As term draws to a close and 2012 gets nearer I’ve been catching up on the latest Dickens bicentenary news in order to plan a few trips to exhibitions over the vacation. It’s particularly interesting noting some of the themes that emerge in coverage: the emphasis on film adaptations is hardly surprising, and neither is the biographical focus around Dickens’s life and times. Another theme is that of literary tourism: the association of Dickens and London is central to the cultural idea of Dickens, and it’s therefore no surprise that events reiterating the notion of “Dickens’s London” feature in the 2012 celebrations. There are events like the Museum of London’s “Dickens and London” exhibition which promises to “recreate the atmosphere of Victorian London through sound and projection” or a talk on “Oliver Twist’s London“. More interesting, for me, are the Dickens-themed walking tours such as the Guardian’s audio walks, a podcast to listen to whilst walking a specific route; the latest walk traces the places associated both with the author’s life and David Copperfield (Dickens’s “most autobiographical” novel, as the website points out).
But what is the purpose of this kind of literary tourism? What does a novel gain from our walking the streets it depicts some 150 years later? A form of connection with author and characters? To reach a new understanding of the textual representation through seeing the “real” thing? Simply a more interesting way of experiencing history?
I’m immediately sceptical and resistant to the connections that this makes between place, text and author; aside from the problems of reading a text as strictly biographical, this understanding of literary place resides in a fundamental misjudgement about both the relationship between real and represented places/spaces. A tour of a text’s locations draws together text and “real” space as though literary place is a neutral reflection of a location, and space is presented as offering some kind of authentic connection to, or reflection of, the text. It also overlooks the slight problem of history: how do we read contemporary space as indicative of the past? What does it mean to search for a text’s meaning in a place over 150 years later?
Nonetheless, there’s such cultural importance around the notion of Dickens and place, and an attraction in “experiencing” that place in some way, that it’s worth thinking more about why this is so resonant today.
I’ve been thinking about the urban tour recently in my work on mobility in Bleak House: one of the central moments of the novel sees Jo, the poor street boy, leading Lady Dedlock to view the places associated with her long lost, and now deceased, lover:
“Are you the boy I have read of in the papers?’ she asks behind her veil. […]
‘Listen and be silent. Don’t talk to me, and stand farther from me! Can you shew me all those places that were spoken of in the account I read? The place he wrote for, the place he died at, the place where you were taken to, and the place where he was buried?’” (p. 261)
In the passage that follows there are strong resonances with the urban tour and, more specifically, with the literary biographical tour: Jo takes the role of paid guide as he leads Lady Dedlock through the streets to view the places associated with another’s life. A strong connection is forged here between place and knowledge: this passage doesn’t offer any new information to either characters or reader, but the tour serves to affirm the connection between Lady Dedlock and the dead law-writer. For Lady Dedlock, the walk brings her back into a connection with the past and into understanding of a history she hasn’t experienced. It is a locational, place-bound knowledge which has to be experienced and the act of walking the streets serves as a reiterative act that reawakens old thoughts.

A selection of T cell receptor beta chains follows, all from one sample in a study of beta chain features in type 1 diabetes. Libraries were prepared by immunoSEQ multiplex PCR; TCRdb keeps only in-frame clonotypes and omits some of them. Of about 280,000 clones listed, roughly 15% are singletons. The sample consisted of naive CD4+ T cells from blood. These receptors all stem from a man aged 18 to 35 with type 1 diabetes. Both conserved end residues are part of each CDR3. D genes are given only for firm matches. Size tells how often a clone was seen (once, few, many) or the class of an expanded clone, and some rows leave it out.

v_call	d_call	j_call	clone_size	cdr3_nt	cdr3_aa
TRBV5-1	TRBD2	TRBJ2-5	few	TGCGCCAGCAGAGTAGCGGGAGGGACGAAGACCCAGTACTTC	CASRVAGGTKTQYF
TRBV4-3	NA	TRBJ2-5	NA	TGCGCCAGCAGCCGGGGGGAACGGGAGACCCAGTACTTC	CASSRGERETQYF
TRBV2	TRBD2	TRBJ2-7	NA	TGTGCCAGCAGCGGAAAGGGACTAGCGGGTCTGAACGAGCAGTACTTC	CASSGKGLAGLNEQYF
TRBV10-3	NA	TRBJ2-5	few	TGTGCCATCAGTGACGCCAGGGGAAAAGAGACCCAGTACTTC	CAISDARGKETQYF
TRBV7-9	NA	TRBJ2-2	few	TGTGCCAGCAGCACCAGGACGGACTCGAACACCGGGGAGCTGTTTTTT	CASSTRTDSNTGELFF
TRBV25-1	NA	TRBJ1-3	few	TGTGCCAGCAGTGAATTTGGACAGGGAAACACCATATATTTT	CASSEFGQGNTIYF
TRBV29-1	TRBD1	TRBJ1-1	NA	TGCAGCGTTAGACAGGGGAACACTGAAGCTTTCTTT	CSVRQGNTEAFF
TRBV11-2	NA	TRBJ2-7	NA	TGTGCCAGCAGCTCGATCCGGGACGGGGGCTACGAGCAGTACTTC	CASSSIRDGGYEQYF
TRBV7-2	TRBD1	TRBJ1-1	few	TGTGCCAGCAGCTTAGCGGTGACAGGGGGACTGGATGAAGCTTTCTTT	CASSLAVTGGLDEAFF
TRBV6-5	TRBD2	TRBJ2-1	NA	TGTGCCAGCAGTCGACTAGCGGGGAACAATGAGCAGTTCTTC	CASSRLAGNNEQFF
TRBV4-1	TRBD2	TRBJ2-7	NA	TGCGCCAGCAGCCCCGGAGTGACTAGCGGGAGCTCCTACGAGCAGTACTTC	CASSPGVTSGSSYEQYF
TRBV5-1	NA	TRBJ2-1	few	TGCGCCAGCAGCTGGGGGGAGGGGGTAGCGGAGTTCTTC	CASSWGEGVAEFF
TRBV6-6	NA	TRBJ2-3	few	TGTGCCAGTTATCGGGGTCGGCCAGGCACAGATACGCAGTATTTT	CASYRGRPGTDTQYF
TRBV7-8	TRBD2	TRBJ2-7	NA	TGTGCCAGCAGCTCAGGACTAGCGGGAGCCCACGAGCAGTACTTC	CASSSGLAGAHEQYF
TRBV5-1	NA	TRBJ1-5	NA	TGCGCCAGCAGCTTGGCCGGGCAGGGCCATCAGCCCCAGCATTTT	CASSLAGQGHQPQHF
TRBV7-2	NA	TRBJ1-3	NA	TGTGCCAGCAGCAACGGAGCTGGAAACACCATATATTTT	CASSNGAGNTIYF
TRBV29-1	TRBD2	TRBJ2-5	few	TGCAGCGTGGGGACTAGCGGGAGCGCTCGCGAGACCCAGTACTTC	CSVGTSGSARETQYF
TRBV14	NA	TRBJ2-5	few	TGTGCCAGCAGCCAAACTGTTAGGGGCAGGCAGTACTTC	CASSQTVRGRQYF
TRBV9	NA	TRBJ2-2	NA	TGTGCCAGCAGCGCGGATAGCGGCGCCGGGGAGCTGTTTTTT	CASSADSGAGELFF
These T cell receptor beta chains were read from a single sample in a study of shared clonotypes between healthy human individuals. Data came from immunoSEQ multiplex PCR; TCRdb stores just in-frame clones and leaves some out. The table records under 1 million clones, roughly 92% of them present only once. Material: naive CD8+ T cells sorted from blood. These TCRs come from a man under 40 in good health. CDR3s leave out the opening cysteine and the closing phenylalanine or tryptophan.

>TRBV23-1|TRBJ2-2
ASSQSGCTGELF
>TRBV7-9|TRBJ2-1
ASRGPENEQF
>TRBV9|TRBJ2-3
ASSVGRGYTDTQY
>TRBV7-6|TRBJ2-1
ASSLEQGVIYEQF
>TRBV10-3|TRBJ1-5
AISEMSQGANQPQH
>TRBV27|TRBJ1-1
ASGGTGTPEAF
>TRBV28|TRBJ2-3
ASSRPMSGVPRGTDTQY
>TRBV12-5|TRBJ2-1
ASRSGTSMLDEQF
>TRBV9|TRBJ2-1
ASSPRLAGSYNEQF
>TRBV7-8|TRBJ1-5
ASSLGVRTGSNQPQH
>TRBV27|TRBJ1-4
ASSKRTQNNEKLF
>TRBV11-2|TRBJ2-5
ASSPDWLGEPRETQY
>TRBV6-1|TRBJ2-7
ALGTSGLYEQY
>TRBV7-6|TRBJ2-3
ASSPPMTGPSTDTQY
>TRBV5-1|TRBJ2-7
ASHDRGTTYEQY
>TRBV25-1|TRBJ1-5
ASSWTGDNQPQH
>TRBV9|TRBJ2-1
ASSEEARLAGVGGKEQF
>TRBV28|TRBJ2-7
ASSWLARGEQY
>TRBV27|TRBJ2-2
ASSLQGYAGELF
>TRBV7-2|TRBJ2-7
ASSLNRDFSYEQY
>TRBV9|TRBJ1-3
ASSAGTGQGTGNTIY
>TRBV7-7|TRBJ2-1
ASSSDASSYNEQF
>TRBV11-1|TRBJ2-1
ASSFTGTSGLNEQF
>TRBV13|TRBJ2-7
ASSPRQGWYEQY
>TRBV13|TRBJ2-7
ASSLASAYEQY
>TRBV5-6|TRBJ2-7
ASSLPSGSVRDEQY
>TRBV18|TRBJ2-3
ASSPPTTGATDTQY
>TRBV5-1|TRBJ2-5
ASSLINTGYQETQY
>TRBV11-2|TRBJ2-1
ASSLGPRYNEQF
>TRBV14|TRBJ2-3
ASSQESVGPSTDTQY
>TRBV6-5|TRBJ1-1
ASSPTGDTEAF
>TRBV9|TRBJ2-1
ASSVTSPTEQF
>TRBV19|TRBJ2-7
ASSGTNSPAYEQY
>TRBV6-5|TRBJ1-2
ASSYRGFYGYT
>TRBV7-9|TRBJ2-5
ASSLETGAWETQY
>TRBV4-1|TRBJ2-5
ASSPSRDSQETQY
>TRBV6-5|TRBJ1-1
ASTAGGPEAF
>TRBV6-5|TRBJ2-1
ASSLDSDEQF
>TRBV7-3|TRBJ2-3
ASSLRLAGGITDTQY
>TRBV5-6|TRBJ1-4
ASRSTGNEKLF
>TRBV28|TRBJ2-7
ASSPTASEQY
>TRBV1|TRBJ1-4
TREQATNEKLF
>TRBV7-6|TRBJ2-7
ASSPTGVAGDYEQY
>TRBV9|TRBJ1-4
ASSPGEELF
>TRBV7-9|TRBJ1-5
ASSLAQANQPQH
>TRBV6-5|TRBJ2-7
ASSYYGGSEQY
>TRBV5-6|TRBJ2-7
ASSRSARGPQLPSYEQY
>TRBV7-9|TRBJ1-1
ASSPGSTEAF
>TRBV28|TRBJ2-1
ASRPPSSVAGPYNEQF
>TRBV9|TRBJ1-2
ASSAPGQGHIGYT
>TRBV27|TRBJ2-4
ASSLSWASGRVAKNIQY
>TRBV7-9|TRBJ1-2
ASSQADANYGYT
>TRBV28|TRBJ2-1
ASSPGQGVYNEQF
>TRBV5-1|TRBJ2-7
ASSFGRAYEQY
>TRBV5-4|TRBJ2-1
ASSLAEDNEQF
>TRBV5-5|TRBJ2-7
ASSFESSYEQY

Biographical literary tours perhaps offer a similar kind of knowledge and knowledge-gaining process: reaffirming an idea we already have (e.g. the notion of Dickens’s London) which somehow seems more valuable in the physical act of experiencing that place. There is, perhaps, a (perceived) value in experiencing place, a sense that being in a place serves to reinforce abstract knowledge. In an insightful post about a recent Dickens discovery, Amber Regis reflects on the value of material objects in biographical readings: the objects offer, she writes, “an insight into the life narratives that emerge from, and are constructed by, material objects — human interactions with objects, and the crafting and shaping of objects, become a form of storytelling”. I think there’s a similar process in literary tours of crafting and constructing a narrative through human interaction with place; the city is experienced like a material object, giving the idea of Dickens and London a physical manifestation in the city streets.
But Dickens’s use of mobility in Bleak House also points us towards a possible wider cultural resonance inherent in these ideas: national identity. In Bleak House, acts of mobility serve to reinforce the idea of nationality, solidifying an abstract idea in a concrete experience of the physical space of the nation. Literary tours perhaps serve a similar purpose: after Shakespeare, Dickens is arguably the author we most strongly associate with English culture, and the urban literary tour serves to reiterate this connection in terms of national space, investing specific sites with national cultural meaning and thus giving the idea of Dickens as national symbol a physical manifestation in place. More than offering any illuminating ideas about the text or author, the literary tour ties both to the places of the nation as a way of locating and strengthening a cultural idea, and of investing the “space of the nation” with (national) cultural meaning.